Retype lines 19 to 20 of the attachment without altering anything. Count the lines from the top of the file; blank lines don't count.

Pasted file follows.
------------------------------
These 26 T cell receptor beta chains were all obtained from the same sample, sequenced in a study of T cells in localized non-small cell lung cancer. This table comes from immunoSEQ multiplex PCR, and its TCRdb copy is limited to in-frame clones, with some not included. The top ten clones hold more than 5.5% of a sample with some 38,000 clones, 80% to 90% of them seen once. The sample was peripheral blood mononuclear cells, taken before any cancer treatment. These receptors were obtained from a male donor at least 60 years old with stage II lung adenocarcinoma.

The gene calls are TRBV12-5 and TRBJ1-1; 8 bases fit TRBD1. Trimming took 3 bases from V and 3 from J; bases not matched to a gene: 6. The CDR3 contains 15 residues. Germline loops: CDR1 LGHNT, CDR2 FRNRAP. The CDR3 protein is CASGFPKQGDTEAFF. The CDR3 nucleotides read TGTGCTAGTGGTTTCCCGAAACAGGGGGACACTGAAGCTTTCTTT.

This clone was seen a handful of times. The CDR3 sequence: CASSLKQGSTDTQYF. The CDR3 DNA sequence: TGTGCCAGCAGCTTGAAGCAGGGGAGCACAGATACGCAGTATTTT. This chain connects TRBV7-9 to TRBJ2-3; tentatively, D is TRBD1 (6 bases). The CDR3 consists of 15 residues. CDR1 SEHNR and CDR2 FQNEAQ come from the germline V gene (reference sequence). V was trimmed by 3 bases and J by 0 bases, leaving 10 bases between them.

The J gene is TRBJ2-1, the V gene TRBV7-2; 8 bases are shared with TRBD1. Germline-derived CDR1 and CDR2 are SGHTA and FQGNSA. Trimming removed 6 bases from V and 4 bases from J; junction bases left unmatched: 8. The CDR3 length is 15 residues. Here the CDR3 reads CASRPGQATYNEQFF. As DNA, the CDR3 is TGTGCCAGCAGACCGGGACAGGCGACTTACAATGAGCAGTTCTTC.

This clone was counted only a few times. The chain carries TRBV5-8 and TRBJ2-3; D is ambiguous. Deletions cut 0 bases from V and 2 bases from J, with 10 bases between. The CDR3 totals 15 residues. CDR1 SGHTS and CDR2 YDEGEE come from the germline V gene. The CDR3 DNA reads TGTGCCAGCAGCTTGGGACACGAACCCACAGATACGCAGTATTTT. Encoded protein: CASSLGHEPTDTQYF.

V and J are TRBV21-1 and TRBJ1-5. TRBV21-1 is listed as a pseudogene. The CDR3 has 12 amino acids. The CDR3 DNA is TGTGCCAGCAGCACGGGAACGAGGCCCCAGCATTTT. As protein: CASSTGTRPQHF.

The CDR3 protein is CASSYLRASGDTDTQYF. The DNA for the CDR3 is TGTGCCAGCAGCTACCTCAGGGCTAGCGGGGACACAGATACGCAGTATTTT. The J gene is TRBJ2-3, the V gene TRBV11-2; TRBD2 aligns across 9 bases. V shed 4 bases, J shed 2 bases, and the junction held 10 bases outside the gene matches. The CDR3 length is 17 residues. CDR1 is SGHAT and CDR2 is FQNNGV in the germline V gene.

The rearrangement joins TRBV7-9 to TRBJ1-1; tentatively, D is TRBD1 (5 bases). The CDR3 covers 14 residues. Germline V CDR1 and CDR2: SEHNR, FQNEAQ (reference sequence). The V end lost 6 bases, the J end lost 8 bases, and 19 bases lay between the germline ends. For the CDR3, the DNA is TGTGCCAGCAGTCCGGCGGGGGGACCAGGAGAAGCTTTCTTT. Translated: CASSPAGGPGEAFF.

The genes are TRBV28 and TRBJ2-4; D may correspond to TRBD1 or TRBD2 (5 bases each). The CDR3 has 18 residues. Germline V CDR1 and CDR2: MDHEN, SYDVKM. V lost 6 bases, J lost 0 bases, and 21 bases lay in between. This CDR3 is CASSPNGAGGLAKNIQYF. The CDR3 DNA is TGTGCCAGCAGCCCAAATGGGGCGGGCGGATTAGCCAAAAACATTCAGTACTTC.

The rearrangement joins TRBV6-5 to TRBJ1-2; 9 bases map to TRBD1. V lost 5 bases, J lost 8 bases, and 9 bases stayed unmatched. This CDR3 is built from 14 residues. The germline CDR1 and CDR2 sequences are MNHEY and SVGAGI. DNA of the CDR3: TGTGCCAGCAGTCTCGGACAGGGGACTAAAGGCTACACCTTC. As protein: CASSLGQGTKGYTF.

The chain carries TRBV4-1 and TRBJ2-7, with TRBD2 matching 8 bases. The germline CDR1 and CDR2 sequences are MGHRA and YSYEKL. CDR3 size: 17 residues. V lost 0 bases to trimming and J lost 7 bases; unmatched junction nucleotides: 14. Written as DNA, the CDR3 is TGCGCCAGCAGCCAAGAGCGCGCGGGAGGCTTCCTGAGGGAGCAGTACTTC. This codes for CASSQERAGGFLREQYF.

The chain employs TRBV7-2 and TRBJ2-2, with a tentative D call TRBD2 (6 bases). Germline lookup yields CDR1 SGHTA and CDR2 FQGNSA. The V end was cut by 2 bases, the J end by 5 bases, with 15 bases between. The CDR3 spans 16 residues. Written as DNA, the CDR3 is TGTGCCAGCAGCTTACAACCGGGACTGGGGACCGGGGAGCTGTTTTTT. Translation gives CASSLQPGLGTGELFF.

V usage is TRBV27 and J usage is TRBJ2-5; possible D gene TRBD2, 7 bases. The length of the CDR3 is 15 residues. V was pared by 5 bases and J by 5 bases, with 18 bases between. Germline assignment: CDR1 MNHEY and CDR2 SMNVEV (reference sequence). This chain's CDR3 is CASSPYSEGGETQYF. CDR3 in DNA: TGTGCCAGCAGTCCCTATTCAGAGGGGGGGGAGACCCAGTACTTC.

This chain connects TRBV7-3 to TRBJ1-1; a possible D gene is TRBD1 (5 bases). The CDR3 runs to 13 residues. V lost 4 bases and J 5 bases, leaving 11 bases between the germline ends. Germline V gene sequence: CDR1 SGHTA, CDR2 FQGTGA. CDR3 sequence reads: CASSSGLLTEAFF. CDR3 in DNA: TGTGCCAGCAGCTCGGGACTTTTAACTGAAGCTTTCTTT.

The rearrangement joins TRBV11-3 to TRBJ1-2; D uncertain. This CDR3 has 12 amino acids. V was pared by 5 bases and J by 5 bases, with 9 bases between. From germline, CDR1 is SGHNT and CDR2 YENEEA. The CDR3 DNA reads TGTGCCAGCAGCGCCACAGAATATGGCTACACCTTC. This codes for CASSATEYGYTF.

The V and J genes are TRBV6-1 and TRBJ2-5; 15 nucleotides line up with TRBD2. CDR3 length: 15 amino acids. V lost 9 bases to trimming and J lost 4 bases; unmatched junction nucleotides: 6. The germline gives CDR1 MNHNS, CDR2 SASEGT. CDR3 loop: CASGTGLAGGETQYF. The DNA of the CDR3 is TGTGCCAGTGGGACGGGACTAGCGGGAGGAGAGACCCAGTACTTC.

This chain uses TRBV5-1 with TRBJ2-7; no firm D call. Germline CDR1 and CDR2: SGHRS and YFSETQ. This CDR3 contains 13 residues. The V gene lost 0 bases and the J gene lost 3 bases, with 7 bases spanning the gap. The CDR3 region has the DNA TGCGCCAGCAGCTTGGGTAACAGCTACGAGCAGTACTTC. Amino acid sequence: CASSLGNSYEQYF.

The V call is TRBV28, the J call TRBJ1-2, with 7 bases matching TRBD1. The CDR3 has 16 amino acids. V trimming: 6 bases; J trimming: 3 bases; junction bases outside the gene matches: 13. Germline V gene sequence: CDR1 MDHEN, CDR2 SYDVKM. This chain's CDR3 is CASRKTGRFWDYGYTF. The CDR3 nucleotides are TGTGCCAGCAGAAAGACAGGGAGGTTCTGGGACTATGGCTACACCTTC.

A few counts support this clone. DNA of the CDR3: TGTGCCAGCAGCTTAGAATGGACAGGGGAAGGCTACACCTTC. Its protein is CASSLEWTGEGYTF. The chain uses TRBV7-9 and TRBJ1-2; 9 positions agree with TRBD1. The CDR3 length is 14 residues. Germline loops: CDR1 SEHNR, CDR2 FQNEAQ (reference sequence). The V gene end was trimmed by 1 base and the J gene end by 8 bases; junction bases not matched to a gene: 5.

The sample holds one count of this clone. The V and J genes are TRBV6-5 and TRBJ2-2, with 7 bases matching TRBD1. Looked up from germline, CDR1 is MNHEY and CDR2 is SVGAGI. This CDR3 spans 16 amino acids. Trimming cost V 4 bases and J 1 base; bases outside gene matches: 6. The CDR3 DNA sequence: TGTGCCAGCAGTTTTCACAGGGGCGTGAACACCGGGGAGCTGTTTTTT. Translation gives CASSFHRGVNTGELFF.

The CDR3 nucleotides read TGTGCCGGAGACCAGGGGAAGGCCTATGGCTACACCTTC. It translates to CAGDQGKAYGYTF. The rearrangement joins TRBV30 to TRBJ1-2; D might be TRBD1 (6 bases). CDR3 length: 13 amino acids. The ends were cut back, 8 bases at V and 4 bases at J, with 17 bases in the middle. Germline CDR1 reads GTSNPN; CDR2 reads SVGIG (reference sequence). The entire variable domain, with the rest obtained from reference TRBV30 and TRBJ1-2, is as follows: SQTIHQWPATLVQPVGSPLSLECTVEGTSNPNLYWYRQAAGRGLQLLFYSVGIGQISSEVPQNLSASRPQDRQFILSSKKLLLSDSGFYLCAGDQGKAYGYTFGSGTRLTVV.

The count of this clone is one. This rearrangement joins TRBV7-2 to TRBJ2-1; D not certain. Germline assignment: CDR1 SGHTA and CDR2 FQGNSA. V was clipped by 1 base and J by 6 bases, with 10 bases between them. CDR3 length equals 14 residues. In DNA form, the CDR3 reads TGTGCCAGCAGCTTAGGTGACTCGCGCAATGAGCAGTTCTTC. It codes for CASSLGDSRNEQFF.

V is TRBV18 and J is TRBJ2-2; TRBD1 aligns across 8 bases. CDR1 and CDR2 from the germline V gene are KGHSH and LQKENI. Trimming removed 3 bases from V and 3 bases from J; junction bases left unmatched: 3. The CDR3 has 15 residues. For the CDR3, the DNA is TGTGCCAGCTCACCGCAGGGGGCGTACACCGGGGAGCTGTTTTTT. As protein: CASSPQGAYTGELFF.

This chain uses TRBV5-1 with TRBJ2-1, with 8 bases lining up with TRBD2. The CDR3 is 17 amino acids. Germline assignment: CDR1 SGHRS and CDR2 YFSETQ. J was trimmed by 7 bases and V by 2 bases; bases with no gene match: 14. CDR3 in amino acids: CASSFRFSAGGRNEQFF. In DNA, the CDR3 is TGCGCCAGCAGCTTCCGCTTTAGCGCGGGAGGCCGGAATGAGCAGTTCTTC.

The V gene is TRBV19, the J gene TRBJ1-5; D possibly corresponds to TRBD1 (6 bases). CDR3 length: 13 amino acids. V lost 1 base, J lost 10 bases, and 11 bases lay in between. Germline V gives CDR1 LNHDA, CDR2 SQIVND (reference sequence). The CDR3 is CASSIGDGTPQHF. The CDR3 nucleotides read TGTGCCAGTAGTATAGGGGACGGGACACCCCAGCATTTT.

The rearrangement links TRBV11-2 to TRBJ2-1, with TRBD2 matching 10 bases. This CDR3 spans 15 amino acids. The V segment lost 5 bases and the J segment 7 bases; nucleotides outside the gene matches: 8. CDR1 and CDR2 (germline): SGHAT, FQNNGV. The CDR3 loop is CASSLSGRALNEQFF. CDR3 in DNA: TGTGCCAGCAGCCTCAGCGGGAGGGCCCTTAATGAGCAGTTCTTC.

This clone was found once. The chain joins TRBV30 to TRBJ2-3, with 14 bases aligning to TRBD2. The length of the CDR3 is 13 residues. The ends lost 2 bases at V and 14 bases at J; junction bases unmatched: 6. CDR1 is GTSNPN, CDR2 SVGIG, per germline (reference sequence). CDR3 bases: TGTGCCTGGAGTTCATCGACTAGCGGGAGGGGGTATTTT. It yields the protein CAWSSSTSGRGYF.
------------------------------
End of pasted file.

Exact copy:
A few counts support this clone. DNA of the CDR3: TGTGCCAGCAGCTTAGAATGGACAGGGGAAGGCTACACCTTC. Its protein is CASSLEWTGEGYTF. The chain uses TRBV7-9 and TRBJ1-2; 9 positions agree with TRBD1. The CDR3 length is 14 residues. Germline loops: CDR1 SEHNR, CDR2 FQNEAQ (reference sequence). The V gene end was trimmed by 1 base and the J gene end by 8 bases; junction bases not matched to a gene: 5.

The sample holds one count of this clone. The V and J genes are TRBV6-5 and TRBJ2-2, with 7 bases matching TRBD1. Looked up from germline, CDR1 is MNHEY and CDR2 is SVGAGI. This CDR3 spans 16 amino acids. Trimming cost V 4 bases and J 1 base; bases outside gene matches: 6. The CDR3 DNA sequence: TGTGCCAGCAGTTTTCACAGGGGCGTGAACACCGGGGAGCTGTTTTTT. Translation gives CASSFHRGVNTGELFF.